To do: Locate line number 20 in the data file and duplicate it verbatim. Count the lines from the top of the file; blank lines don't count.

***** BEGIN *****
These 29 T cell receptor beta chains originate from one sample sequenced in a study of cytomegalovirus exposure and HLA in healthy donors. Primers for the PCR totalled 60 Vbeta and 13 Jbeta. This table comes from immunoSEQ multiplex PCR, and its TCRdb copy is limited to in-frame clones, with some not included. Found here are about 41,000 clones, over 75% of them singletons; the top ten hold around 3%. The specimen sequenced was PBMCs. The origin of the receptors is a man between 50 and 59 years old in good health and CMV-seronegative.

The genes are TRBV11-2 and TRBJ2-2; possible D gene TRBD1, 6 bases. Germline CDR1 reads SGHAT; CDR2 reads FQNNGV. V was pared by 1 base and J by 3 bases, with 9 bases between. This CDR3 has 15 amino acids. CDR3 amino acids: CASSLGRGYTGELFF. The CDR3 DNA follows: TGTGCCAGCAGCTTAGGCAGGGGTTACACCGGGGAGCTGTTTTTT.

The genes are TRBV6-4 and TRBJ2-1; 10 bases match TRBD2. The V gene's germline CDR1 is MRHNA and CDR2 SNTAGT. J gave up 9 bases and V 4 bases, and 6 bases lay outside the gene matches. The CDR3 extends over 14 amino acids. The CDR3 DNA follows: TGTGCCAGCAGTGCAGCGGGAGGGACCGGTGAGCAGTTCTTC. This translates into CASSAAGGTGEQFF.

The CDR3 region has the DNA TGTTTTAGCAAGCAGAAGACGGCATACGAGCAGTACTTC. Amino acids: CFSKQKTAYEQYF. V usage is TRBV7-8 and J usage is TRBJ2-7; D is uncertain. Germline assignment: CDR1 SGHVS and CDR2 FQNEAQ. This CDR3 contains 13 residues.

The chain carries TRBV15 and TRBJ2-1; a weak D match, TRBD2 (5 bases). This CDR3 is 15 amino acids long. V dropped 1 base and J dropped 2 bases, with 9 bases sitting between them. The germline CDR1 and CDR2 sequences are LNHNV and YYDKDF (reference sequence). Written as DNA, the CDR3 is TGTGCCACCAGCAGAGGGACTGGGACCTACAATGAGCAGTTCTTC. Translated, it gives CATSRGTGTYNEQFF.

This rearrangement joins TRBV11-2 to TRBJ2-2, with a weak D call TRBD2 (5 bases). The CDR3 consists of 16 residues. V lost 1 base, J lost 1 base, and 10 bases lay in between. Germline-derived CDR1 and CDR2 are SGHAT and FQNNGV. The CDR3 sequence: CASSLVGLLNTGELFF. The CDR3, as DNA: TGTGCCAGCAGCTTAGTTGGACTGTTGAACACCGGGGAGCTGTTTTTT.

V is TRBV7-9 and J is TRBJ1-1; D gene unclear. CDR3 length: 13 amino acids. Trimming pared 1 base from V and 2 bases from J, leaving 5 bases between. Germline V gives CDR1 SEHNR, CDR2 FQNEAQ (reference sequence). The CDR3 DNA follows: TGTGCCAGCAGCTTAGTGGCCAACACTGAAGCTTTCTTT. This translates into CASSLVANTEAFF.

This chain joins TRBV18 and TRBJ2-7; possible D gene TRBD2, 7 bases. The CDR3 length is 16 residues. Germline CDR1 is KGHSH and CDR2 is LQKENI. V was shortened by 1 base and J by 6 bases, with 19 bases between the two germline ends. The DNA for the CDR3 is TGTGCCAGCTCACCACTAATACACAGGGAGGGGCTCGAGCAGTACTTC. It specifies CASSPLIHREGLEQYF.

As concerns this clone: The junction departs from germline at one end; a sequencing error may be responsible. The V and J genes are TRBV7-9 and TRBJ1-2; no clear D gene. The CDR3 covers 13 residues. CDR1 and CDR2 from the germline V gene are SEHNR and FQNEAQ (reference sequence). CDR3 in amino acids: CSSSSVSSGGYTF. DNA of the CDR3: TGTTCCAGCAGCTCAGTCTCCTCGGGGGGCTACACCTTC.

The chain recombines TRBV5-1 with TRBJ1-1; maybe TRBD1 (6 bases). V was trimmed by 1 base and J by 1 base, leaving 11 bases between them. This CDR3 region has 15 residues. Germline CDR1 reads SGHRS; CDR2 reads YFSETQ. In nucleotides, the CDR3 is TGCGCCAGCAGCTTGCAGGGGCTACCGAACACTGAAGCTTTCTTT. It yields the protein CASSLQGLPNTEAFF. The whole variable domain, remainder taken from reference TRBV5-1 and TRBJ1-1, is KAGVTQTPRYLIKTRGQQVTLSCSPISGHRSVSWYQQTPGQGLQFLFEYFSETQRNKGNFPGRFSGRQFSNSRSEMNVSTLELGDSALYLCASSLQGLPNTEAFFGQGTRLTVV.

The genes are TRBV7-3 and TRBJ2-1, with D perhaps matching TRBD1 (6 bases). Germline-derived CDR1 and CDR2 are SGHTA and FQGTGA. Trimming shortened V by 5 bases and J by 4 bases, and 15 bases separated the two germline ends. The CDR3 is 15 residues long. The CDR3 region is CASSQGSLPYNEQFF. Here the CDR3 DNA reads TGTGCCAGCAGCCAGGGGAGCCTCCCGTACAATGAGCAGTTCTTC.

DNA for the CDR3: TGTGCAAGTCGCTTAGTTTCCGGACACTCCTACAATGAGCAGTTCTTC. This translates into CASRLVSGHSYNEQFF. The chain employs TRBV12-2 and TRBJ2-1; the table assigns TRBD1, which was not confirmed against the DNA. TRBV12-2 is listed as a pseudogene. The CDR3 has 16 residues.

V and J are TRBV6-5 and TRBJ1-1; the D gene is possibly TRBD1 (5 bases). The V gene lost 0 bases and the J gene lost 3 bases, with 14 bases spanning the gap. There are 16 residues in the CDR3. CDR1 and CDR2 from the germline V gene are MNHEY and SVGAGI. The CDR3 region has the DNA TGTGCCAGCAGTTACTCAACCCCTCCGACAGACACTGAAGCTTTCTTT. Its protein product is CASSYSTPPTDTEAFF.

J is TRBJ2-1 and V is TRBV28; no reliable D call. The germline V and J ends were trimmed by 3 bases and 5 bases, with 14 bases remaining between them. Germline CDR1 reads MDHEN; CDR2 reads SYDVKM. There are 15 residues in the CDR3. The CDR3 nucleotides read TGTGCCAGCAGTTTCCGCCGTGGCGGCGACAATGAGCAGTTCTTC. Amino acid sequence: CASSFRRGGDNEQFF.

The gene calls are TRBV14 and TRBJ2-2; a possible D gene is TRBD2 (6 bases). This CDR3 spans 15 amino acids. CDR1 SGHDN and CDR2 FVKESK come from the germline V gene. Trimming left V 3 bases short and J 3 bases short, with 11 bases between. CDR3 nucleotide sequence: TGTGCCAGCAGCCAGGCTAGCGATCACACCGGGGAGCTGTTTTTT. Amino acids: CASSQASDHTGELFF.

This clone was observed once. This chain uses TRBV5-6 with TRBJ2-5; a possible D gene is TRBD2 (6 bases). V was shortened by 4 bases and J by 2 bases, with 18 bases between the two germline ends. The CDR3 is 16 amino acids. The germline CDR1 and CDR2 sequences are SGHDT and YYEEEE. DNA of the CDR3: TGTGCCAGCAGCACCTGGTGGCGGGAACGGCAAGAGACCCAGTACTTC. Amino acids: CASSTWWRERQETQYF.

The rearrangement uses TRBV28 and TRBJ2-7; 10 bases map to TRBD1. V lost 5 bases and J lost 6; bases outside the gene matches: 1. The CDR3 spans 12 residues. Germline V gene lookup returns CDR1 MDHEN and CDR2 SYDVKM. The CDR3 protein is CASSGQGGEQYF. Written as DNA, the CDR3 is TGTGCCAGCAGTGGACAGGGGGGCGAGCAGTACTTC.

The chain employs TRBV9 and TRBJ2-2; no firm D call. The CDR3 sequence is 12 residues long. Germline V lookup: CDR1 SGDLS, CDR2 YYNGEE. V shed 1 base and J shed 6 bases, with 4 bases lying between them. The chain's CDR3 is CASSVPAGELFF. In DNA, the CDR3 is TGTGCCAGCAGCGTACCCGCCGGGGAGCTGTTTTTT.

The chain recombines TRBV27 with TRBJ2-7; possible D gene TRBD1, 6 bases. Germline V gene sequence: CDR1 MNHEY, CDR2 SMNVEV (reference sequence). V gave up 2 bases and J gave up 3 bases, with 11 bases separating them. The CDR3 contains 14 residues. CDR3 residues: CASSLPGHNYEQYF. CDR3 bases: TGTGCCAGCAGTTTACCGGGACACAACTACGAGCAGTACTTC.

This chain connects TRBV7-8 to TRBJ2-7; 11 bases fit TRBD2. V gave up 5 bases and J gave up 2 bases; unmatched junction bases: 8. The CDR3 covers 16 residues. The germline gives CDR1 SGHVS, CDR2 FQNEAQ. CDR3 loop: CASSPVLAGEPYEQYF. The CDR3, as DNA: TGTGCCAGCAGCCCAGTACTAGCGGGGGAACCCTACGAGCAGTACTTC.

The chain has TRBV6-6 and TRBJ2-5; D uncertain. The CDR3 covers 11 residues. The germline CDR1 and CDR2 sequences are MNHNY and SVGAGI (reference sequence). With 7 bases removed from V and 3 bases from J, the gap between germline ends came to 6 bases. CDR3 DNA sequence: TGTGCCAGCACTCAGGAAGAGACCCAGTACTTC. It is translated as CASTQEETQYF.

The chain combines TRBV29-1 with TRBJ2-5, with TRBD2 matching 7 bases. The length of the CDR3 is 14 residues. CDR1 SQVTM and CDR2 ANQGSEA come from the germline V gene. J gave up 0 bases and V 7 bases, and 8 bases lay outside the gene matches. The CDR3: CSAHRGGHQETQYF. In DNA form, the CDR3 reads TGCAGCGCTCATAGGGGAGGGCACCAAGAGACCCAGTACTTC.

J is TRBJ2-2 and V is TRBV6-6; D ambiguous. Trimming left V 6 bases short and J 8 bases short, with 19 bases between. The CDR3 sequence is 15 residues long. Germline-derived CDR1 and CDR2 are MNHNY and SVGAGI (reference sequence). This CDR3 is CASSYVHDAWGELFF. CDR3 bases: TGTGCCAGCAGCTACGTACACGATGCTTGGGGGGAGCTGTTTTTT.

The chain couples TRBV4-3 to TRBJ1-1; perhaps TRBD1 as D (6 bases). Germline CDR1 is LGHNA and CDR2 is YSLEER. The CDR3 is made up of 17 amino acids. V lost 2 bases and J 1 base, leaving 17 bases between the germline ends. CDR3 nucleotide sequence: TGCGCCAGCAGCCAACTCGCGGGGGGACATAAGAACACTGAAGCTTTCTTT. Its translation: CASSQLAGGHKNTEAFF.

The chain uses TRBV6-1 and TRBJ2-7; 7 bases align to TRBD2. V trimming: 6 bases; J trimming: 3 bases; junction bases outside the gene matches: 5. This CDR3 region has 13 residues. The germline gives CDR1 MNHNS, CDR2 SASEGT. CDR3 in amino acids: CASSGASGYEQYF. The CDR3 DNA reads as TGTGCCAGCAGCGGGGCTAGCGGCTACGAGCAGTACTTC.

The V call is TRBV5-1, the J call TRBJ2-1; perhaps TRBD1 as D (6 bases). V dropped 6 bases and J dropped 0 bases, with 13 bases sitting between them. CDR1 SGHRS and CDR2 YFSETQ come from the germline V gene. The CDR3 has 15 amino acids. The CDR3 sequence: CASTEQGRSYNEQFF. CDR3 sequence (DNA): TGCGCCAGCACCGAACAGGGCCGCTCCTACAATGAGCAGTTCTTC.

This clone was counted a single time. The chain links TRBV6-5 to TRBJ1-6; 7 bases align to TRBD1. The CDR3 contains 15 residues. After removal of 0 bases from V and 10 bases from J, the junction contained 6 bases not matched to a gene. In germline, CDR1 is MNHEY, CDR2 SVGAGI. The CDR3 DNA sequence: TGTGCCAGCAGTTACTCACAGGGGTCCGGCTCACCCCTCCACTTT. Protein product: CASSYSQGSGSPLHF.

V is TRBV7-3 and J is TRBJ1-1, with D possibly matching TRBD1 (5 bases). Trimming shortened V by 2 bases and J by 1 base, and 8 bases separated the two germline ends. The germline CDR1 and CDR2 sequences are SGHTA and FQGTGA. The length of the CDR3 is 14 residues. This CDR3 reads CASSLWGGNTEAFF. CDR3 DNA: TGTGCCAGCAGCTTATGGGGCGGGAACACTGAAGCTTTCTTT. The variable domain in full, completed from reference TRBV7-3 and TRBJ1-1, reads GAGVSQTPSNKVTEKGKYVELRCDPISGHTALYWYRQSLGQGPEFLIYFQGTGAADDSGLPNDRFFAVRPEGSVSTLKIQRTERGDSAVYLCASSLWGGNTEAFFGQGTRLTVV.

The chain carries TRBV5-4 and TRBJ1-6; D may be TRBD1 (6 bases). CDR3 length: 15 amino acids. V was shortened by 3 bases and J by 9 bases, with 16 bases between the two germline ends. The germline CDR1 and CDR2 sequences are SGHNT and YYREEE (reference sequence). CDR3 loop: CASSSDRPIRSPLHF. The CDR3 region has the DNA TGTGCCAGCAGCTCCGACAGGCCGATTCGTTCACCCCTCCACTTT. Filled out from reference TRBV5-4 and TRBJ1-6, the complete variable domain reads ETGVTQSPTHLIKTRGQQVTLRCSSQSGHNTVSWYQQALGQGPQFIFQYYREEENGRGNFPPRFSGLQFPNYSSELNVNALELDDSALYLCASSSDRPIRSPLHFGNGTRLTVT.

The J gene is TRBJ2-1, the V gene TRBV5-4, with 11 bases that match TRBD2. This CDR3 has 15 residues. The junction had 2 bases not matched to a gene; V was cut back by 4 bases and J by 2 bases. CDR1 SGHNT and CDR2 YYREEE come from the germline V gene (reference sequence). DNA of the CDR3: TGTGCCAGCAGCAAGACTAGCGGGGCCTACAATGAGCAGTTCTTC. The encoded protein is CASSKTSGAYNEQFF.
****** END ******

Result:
This chain connects TRBV7-8 to TRBJ2-7; 11 bases fit TRBD2. V gave up 5 bases and J gave up 2 bases; unmatched junction bases: 8. The CDR3 covers 16 residues. The germline gives CDR1 SGHVS, CDR2 FQNEAQ. CDR3 loop: CASSPVLAGEPYEQYF. The CDR3, as DNA: TGTGCCAGCAGCCCAGTACTAGCGGGGGAACCCTACGAGCAGTACTTC.